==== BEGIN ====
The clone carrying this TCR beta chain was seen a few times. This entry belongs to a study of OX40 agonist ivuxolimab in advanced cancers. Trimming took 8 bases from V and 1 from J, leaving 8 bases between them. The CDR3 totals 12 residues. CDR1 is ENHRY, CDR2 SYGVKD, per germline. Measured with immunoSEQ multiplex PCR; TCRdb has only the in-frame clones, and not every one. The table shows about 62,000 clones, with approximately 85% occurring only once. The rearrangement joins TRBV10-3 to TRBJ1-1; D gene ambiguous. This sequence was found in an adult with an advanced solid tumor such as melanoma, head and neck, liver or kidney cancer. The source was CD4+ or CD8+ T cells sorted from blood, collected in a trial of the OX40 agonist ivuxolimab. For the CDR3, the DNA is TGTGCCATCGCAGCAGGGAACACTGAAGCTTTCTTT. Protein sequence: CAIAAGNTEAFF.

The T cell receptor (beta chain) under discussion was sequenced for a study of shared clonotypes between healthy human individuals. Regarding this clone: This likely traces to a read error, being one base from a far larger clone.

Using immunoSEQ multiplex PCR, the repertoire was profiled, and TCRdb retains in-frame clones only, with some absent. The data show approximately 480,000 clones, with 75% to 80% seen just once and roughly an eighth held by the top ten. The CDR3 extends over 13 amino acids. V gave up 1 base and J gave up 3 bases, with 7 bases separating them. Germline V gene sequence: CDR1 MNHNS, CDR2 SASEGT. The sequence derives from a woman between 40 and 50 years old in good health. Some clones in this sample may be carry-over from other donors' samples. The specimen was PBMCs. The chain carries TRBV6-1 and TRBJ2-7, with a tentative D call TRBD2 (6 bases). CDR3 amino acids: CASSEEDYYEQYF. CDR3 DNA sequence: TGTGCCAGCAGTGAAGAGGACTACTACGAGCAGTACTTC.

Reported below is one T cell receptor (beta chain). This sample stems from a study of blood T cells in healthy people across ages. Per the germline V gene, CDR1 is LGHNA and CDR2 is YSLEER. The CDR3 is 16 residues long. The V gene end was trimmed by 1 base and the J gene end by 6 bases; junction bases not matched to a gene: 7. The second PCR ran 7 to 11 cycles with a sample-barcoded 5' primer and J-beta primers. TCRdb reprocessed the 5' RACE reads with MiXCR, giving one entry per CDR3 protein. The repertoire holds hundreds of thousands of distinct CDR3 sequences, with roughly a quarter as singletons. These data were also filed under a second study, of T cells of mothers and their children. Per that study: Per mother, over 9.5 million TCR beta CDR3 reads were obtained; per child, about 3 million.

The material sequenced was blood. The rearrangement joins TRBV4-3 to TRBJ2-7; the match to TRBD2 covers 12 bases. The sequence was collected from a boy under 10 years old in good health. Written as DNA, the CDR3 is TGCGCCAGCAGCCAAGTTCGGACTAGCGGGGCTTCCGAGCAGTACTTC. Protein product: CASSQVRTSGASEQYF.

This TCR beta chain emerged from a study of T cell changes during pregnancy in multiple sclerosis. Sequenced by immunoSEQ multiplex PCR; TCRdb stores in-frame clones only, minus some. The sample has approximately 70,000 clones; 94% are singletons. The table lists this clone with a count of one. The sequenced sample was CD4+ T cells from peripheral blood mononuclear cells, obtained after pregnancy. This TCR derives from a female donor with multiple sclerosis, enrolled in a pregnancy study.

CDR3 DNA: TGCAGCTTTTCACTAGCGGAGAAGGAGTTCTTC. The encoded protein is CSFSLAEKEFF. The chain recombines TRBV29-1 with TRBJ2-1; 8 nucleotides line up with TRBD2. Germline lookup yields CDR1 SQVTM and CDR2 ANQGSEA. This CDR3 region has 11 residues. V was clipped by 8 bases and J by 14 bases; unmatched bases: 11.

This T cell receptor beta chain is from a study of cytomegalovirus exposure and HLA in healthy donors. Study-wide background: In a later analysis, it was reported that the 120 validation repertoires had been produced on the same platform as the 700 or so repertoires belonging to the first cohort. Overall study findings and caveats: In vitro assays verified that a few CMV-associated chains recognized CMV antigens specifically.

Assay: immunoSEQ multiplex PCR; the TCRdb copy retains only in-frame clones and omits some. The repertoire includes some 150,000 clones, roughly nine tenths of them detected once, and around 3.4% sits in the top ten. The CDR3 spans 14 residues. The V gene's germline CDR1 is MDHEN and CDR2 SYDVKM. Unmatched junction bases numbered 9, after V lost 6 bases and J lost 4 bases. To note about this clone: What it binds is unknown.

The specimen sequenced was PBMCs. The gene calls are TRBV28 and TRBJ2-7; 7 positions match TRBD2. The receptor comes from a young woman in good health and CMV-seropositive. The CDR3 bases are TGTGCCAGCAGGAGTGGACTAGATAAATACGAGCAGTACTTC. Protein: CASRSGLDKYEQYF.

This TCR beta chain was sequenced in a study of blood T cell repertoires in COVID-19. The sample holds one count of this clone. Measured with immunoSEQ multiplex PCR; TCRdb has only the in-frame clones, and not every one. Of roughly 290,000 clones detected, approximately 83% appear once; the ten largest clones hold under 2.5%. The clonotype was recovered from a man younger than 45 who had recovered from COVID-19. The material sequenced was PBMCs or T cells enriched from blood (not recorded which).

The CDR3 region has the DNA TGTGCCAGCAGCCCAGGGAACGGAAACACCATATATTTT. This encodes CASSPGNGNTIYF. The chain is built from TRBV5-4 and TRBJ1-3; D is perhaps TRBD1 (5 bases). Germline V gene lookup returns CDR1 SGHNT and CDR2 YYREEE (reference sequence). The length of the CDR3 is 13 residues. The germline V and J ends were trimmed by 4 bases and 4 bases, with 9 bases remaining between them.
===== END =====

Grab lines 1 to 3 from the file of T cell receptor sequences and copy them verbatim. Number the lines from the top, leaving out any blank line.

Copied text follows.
The clone carrying this TCR beta chain was seen a few times. This entry belongs to a study of OX40 agonist ivuxolimab in advanced cancers. Trimming took 8 bases from V and 1 from J, leaving 8 bases between them. The CDR3 totals 12 residues. CDR1 is ENHRY, CDR2 SYGVKD, per germline. Measured with immunoSEQ multiplex PCR; TCRdb has only the in-frame clones, and not every one. The table shows about 62,000 clones, with approximately 85% occurring only once. The rearrangement joins TRBV10-3 to TRBJ1-1; D gene ambiguous. This sequence was found in an adult with an advanced solid tumor such as melanoma, head and neck, liver or kidney cancer. The source was CD4+ or CD8+ T cells sorted from blood, collected in a trial of the OX40 agonist ivuxolimab. For the CDR3, the DNA is TGTGCCATCGCAGCAGGGAACACTGAAGCTTTCTTT. Protein sequence: CAIAAGNTEAFF.

The T cell receptor (beta chain) under discussion was sequenced for a study of shared clonotypes between healthy human individuals. Regarding this clone: This likely traces to a read error, being one base from a far larger clone.

Using immunoSEQ multiplex PCR, the repertoire was profiled, and TCRdb retains in-frame clones only, with some absent. The data show approximately 480,000 clones, with 75% to 80% seen just once and roughly an eighth held by the top ten. The CDR3 extends over 13 amino acids. V gave up 1 base and J gave up 3 bases, with 7 bases separating them. Germline V gene sequence: CDR1 MNHNS, CDR2 SASEGT. The sequence derives from a woman between 40 and 50 years old in good health. Some clones in this sample may be carry-over from other donors' samples. The specimen was PBMCs. The chain carries TRBV6-1 and TRBJ2-7, with a tentative D call TRBD2 (6 bases). CDR3 amino acids: CASSEEDYYEQYF. CDR3 DNA sequence: TGTGCCAGCAGTGAAGAGGACTACTACGAGCAGTACTTC.